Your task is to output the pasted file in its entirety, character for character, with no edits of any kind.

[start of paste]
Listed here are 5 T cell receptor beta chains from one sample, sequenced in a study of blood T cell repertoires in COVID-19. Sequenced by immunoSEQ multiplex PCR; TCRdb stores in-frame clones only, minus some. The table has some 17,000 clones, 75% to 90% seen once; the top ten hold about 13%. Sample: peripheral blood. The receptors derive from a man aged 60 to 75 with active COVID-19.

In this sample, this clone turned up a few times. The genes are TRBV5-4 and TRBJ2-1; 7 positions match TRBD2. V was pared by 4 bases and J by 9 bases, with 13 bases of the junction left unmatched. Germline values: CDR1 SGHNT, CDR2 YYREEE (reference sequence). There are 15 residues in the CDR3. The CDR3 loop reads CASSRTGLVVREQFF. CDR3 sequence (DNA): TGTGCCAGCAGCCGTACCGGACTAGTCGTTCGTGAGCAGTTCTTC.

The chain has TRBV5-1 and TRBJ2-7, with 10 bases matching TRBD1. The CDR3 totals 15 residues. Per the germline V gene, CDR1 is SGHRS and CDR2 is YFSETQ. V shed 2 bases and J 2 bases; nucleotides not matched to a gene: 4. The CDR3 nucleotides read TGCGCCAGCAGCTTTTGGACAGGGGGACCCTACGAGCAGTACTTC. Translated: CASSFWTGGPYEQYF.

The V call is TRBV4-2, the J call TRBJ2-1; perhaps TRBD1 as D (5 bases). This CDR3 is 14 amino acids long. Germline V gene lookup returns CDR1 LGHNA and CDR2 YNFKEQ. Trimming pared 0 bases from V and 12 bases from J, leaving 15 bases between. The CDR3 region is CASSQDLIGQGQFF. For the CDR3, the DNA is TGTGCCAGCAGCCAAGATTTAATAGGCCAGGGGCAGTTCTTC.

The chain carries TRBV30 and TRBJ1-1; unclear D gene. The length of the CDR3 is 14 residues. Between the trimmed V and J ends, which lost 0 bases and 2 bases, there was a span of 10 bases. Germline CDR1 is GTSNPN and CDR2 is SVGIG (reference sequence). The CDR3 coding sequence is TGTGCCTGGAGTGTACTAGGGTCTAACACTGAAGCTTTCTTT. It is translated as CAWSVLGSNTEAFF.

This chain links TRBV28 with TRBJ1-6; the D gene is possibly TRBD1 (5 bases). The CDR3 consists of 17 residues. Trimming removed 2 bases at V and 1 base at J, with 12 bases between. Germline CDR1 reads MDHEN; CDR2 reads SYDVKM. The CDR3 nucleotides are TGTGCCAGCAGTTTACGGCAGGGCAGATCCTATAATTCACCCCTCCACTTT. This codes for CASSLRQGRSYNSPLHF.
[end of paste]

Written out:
Listed here are 5 T cell receptor beta chains from one sample, sequenced in a study of blood T cell repertoires in COVID-19. Sequenced by immunoSEQ multiplex PCR; TCRdb stores in-frame clones only, minus some. The table has some 17,000 clones, 75% to 90% seen once; the top ten hold about 13%. Sample: peripheral blood. The receptors derive from a man aged 60 to 75 with active COVID-19.

In this sample, this clone turned up a few times. The genes are TRBV5-4 and TRBJ2-1; 7 positions match TRBD2. V was pared by 4 bases and J by 9 bases, with 13 bases of the junction left unmatched. Germline values: CDR1 SGHNT, CDR2 YYREEE (reference sequence). There are 15 residues in the CDR3. The CDR3 loop reads CASSRTGLVVREQFF. CDR3 sequence (DNA): TGTGCCAGCAGCCGTACCGGACTAGTCGTTCGTGAGCAGTTCTTC.

The chain has TRBV5-1 and TRBJ2-7, with 10 bases matching TRBD1. The CDR3 totals 15 residues. Per the germline V gene, CDR1 is SGHRS and CDR2 is YFSETQ. V shed 2 bases and J 2 bases; nucleotides not matched to a gene: 4. The CDR3 nucleotides read TGCGCCAGCAGCTTTTGGACAGGGGGACCCTACGAGCAGTACTTC. Translated: CASSFWTGGPYEQYF.

The V call is TRBV4-2, the J call TRBJ2-1; perhaps TRBD1 as D (5 bases). This CDR3 is 14 amino acids long. Germline V gene lookup returns CDR1 LGHNA and CDR2 YNFKEQ. Trimming pared 0 bases from V and 12 bases from J, leaving 15 bases between. The CDR3 region is CASSQDLIGQGQFF. For the CDR3, the DNA is TGTGCCAGCAGCCAAGATTTAATAGGCCAGGGGCAGTTCTTC.

The chain carries TRBV30 and TRBJ1-1; unclear D gene. The length of the CDR3 is 14 residues. Between the trimmed V and J ends, which lost 0 bases and 2 bases, there was a span of 10 bases. Germline CDR1 is GTSNPN and CDR2 is SVGIG (reference sequence). The CDR3 coding sequence is TGTGCCTGGAGTGTACTAGGGTCTAACACTGAAGCTTTCTTT. It is translated as CAWSVLGSNTEAFF.

This chain links TRBV28 with TRBJ1-6; the D gene is possibly TRBD1 (5 bases). The CDR3 consists of 17 residues. Trimming removed 2 bases at V and 1 base at J, with 12 bases between. Germline CDR1 reads MDHEN; CDR2 reads SYDVKM. The CDR3 nucleotides are TGTGCCAGCAGTTTACGGCAGGGCAGATCCTATAATTCACCCCTCCACTTT. This codes for CASSLRQGRSYNSPLHF.